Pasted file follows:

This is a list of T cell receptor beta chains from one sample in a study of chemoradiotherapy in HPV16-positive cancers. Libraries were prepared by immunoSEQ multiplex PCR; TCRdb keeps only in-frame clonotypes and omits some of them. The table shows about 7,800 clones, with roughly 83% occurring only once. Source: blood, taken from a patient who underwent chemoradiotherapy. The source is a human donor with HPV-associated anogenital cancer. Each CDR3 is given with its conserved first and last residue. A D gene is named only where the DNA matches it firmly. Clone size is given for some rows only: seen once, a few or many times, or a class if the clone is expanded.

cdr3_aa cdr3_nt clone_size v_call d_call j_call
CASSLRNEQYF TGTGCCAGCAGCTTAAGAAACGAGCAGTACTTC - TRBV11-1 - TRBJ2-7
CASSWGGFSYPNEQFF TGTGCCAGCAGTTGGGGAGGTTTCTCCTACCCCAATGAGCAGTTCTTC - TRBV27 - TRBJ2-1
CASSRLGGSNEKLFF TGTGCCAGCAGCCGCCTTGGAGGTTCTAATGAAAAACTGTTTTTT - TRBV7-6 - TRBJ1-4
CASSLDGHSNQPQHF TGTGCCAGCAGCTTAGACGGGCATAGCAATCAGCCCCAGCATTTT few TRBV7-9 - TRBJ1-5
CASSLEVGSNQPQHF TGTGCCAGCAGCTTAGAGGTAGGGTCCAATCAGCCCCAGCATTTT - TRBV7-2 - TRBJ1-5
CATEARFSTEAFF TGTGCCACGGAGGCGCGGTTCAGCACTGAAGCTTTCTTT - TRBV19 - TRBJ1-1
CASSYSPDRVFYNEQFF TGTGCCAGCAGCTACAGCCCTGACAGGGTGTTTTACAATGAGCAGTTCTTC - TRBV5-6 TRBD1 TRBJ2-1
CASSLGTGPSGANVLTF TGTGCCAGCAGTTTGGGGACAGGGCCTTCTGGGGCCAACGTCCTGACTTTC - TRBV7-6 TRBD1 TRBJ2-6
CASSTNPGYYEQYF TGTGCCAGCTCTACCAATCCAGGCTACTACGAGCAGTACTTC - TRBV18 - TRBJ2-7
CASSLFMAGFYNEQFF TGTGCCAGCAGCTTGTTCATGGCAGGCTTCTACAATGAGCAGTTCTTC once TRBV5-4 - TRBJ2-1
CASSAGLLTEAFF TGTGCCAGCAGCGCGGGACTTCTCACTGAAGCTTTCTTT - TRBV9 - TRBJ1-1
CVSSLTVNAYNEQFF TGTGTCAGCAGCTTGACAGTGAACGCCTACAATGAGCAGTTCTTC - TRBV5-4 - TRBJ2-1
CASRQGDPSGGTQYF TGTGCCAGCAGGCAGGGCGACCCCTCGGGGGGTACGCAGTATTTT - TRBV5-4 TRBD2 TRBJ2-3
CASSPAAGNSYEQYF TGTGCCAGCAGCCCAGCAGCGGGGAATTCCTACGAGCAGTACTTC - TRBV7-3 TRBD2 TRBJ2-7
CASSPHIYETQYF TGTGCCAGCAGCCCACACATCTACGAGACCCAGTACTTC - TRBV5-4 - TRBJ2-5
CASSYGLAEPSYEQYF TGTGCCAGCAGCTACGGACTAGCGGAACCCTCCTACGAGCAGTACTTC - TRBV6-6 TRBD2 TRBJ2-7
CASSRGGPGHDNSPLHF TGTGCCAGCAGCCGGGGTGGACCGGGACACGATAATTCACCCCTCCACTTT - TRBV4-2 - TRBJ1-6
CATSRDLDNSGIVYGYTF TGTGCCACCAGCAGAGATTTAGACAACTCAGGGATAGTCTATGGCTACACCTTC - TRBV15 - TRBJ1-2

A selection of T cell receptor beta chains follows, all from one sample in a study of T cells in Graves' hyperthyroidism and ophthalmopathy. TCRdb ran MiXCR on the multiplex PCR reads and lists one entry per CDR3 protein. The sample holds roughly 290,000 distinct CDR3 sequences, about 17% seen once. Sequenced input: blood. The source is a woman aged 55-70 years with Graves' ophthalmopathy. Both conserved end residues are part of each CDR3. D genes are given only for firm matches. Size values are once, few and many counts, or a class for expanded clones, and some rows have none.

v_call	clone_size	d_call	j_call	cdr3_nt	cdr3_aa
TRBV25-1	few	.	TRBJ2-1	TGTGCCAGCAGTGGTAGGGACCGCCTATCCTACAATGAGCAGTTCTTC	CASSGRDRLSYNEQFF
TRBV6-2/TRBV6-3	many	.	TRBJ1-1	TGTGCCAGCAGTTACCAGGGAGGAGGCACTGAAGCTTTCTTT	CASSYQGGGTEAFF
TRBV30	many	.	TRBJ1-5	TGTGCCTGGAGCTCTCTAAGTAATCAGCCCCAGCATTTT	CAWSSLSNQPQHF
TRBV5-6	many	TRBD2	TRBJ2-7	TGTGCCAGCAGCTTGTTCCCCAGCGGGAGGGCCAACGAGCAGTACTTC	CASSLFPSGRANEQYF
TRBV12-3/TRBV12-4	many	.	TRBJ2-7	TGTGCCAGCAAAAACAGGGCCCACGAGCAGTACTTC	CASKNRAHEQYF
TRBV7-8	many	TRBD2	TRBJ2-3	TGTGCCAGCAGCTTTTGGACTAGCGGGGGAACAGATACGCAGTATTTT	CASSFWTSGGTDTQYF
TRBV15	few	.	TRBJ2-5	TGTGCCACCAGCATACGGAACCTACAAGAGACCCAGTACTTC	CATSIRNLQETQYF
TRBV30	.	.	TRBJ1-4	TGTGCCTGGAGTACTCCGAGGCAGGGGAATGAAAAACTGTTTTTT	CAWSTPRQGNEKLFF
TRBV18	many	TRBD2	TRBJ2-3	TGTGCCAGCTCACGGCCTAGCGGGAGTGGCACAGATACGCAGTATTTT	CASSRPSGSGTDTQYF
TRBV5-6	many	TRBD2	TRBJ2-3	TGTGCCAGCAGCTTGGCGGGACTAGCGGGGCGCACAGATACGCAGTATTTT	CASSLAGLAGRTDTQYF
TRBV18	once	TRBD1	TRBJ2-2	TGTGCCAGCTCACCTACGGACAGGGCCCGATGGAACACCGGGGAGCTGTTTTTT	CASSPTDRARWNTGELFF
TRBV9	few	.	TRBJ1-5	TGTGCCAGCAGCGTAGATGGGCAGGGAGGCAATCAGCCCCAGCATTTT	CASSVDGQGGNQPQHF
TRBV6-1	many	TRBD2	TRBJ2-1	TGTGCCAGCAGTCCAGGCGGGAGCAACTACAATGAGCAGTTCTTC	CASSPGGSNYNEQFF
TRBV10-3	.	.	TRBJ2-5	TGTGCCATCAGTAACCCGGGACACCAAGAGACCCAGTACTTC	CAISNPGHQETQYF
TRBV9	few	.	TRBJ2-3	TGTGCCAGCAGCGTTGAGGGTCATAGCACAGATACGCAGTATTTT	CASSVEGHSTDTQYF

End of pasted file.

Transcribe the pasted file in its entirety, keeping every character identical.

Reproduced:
This is a list of T cell receptor beta chains from one sample in a study of chemoradiotherapy in HPV16-positive cancers. Libraries were prepared by immunoSEQ multiplex PCR; TCRdb keeps only in-frame clonotypes and omits some of them. The table shows about 7,800 clones, with roughly 83% occurring only once. Source: blood, taken from a patient who underwent chemoradiotherapy. The source is a human donor with HPV-associated anogenital cancer. Each CDR3 is given with its conserved first and last residue. A D gene is named only where the DNA matches it firmly. Clone size is given for some rows only: seen once, a few or many times, or a class if the clone is expanded.

cdr3_aa cdr3_nt clone_size v_call d_call j_call
CASSLRNEQYF TGTGCCAGCAGCTTAAGAAACGAGCAGTACTTC - TRBV11-1 - TRBJ2-7
CASSWGGFSYPNEQFF TGTGCCAGCAGTTGGGGAGGTTTCTCCTACCCCAATGAGCAGTTCTTC - TRBV27 - TRBJ2-1
CASSRLGGSNEKLFF TGTGCCAGCAGCCGCCTTGGAGGTTCTAATGAAAAACTGTTTTTT - TRBV7-6 - TRBJ1-4
CASSLDGHSNQPQHF TGTGCCAGCAGCTTAGACGGGCATAGCAATCAGCCCCAGCATTTT few TRBV7-9 - TRBJ1-5
CASSLEVGSNQPQHF TGTGCCAGCAGCTTAGAGGTAGGGTCCAATCAGCCCCAGCATTTT - TRBV7-2 - TRBJ1-5
CATEARFSTEAFF TGTGCCACGGAGGCGCGGTTCAGCACTGAAGCTTTCTTT - TRBV19 - TRBJ1-1
CASSYSPDRVFYNEQFF TGTGCCAGCAGCTACAGCCCTGACAGGGTGTTTTACAATGAGCAGTTCTTC - TRBV5-6 TRBD1 TRBJ2-1
CASSLGTGPSGANVLTF TGTGCCAGCAGTTTGGGGACAGGGCCTTCTGGGGCCAACGTCCTGACTTTC - TRBV7-6 TRBD1 TRBJ2-6
CASSTNPGYYEQYF TGTGCCAGCTCTACCAATCCAGGCTACTACGAGCAGTACTTC - TRBV18 - TRBJ2-7
CASSLFMAGFYNEQFF TGTGCCAGCAGCTTGTTCATGGCAGGCTTCTACAATGAGCAGTTCTTC once TRBV5-4 - TRBJ2-1
CASSAGLLTEAFF TGTGCCAGCAGCGCGGGACTTCTCACTGAAGCTTTCTTT - TRBV9 - TRBJ1-1
CVSSLTVNAYNEQFF TGTGTCAGCAGCTTGACAGTGAACGCCTACAATGAGCAGTTCTTC - TRBV5-4 - TRBJ2-1
CASRQGDPSGGTQYF TGTGCCAGCAGGCAGGGCGACCCCTCGGGGGGTACGCAGTATTTT - TRBV5-4 TRBD2 TRBJ2-3
CASSPAAGNSYEQYF TGTGCCAGCAGCCCAGCAGCGGGGAATTCCTACGAGCAGTACTTC - TRBV7-3 TRBD2 TRBJ2-7
CASSPHIYETQYF TGTGCCAGCAGCCCACACATCTACGAGACCCAGTACTTC - TRBV5-4 - TRBJ2-5
CASSYGLAEPSYEQYF TGTGCCAGCAGCTACGGACTAGCGGAACCCTCCTACGAGCAGTACTTC - TRBV6-6 TRBD2 TRBJ2-7
CASSRGGPGHDNSPLHF TGTGCCAGCAGCCGGGGTGGACCGGGACACGATAATTCACCCCTCCACTTT - TRBV4-2 - TRBJ1-6
CATSRDLDNSGIVYGYTF TGTGCCACCAGCAGAGATTTAGACAACTCAGGGATAGTCTATGGCTACACCTTC - TRBV15 - TRBJ1-2

A selection of T cell receptor beta chains follows, all from one sample in a study of T cells in Graves' hyperthyroidism and ophthalmopathy. TCRdb ran MiXCR on the multiplex PCR reads and lists one entry per CDR3 protein. The sample holds roughly 290,000 distinct CDR3 sequences, about 17% seen once. Sequenced input: blood. The source is a woman aged 55-70 years with Graves' ophthalmopathy. Both conserved end residues are part of each CDR3. D genes are given only for firm matches. Size values are once, few and many counts, or a class for expanded clones, and some rows have none.

v_call	clone_size	d_call	j_call	cdr3_nt	cdr3_aa
TRBV25-1	few	.	TRBJ2-1	TGTGCCAGCAGTGGTAGGGACCGCCTATCCTACAATGAGCAGTTCTTC	CASSGRDRLSYNEQFF
TRBV6-2/TRBV6-3	many	.	TRBJ1-1	TGTGCCAGCAGTTACCAGGGAGGAGGCACTGAAGCTTTCTTT	CASSYQGGGTEAFF
TRBV30	many	.	TRBJ1-5	TGTGCCTGGAGCTCTCTAAGTAATCAGCCCCAGCATTTT	CAWSSLSNQPQHF
TRBV5-6	many	TRBD2	TRBJ2-7	TGTGCCAGCAGCTTGTTCCCCAGCGGGAGGGCCAACGAGCAGTACTTC	CASSLFPSGRANEQYF
TRBV12-3/TRBV12-4	many	.	TRBJ2-7	TGTGCCAGCAAAAACAGGGCCCACGAGCAGTACTTC	CASKNRAHEQYF
TRBV7-8	many	TRBD2	TRBJ2-3	TGTGCCAGCAGCTTTTGGACTAGCGGGGGAACAGATACGCAGTATTTT	CASSFWTSGGTDTQYF
TRBV15	few	.	TRBJ2-5	TGTGCCACCAGCATACGGAACCTACAAGAGACCCAGTACTTC	CATSIRNLQETQYF
TRBV30	.	.	TRBJ1-4	TGTGCCTGGAGTACTCCGAGGCAGGGGAATGAAAAACTGTTTTTT	CAWSTPRQGNEKLFF
TRBV18	many	TRBD2	TRBJ2-3	TGTGCCAGCTCACGGCCTAGCGGGAGTGGCACAGATACGCAGTATTTT	CASSRPSGSGTDTQYF
TRBV5-6	many	TRBD2	TRBJ2-3	TGTGCCAGCAGCTTGGCGGGACTAGCGGGGCGCACAGATACGCAGTATTTT	CASSLAGLAGRTDTQYF
TRBV18	once	TRBD1	TRBJ2-2	TGTGCCAGCTCACCTACGGACAGGGCCCGATGGAACACCGGGGAGCTGTTTTTT	CASSPTDRARWNTGELFF
TRBV9	few	.	TRBJ1-5	TGTGCCAGCAGCGTAGATGGGCAGGGAGGCAATCAGCCCCAGCATTTT	CASSVDGQGGNQPQHF
TRBV6-1	many	TRBD2	TRBJ2-1	TGTGCCAGCAGTCCAGGCGGGAGCAACTACAATGAGCAGTTCTTC	CASSPGGSNYNEQFF
TRBV10-3	.	.	TRBJ2-5	TGTGCCATCAGTAACCCGGGACACCAAGAGACCCAGTACTTC	CAISNPGHQETQYF
TRBV9	few	.	TRBJ2-3	TGTGCCAGCAGCGTTGAGGGTCATAGCACAGATACGCAGTATTTT	CASSVEGHSTDTQYF